But the deepening economic crisis meant that even a heavy dose of Islamist rhetoric could not maintain a stable hegemony. The state’s fiscal and monetary position rapidly deteriorated in the wake of the 2011 uprising, with the Central Bank’s reserves depleting, interest rates on sovereign debt spiking up, and foreign exchange shortages feeding into currency depreciation and rising prices of crucial imports like food and fuel. Recent months have witnessed vast fuel shortages, which clearly hit the poorest hardest. This has caused even religious Egyptians who initially supported the Muslim Brotherhood to turn their backs on Morsi and join the Rebellion campaign that kick-started the ongoing second uprising. The army now once again finds itself in a situation where the legitimacy upon which its privileged position depends is being eroded by the implosion of the Muslim Brotherhood. It simply had to shift sides.

What we are witnessing, therefore, is not so much a military coup as an internal rearrangement between different elite factions. While the Brotherhood was hoping to create a Muslim-led ruling class in the vein of Erdogan’s Islamic neoliberalism in Turkey, the leadership of the army still hopes to preserve the privileges it obtained under three successive military dictatorships from Nasser to Sadat to Mubarak. In this game of clashing and constantly shifting coalitions, a military-dominated government is unlikely. The military knows that neither the streets nor the US will let it rule alone. To preserve its privileged position, it will probably try to enter into a coalition with its logical ideological ally: the secular opposition, likely to be led by Mohamed El-Baradei. The opposition itself, however, remains poorly organized and thoroughly divided. It is therefore unlikely that a new round of elections or even a technocratic transition government will do much to stabilize the crisis-ridden Egyptian state.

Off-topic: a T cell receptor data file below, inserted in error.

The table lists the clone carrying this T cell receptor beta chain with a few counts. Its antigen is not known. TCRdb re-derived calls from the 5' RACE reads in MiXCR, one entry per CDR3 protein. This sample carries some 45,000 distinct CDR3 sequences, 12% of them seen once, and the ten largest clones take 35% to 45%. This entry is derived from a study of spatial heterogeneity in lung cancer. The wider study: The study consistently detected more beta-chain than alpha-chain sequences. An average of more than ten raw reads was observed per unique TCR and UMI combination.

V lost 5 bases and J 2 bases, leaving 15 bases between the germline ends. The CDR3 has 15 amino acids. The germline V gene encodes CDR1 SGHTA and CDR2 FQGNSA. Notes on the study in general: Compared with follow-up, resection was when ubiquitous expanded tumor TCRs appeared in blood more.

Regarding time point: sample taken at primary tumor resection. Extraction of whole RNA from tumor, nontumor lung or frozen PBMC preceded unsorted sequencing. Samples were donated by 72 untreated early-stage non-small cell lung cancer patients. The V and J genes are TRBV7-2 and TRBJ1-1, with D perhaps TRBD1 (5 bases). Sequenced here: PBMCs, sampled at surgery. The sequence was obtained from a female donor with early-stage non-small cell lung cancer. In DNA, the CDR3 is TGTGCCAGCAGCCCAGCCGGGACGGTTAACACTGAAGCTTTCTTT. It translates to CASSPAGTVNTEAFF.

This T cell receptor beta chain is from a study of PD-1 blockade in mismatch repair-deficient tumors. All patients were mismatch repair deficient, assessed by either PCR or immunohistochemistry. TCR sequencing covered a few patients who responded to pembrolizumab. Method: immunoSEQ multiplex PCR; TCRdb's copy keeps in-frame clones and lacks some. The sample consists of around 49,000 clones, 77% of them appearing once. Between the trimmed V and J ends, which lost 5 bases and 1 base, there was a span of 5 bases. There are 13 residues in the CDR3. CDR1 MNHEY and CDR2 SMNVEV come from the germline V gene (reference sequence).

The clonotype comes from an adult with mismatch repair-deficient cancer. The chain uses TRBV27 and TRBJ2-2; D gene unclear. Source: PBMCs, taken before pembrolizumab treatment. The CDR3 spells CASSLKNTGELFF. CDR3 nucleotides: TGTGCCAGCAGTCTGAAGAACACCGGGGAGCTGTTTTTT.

Ultimately, this crisis cannot be successfully resolved until the authoritarian neoliberal state that was built up by Mubarak in collaboration with global capital, the IMF and successive US governments, is fully dismantled. However complex and fraught with obstacles this process may be, the engine behind the revolution is now unmistakable: without the power of the streets, Egypt would continue to be ruled by authoritarian madmen, whether their names are Mubarak, Morsi or the Military. If the state and the elites who control it are forced to move, they do so not out of voluntary will but because yet another grassroots rebellion forces them to. As Comrades from Cairo just wrote in an open letter published by ROAR, what Egypt now needs is not the fall of another president or regime — but the fall of the system as such. Only the fearless and continued struggle of the streets can bring this revolution to a successful conclusion.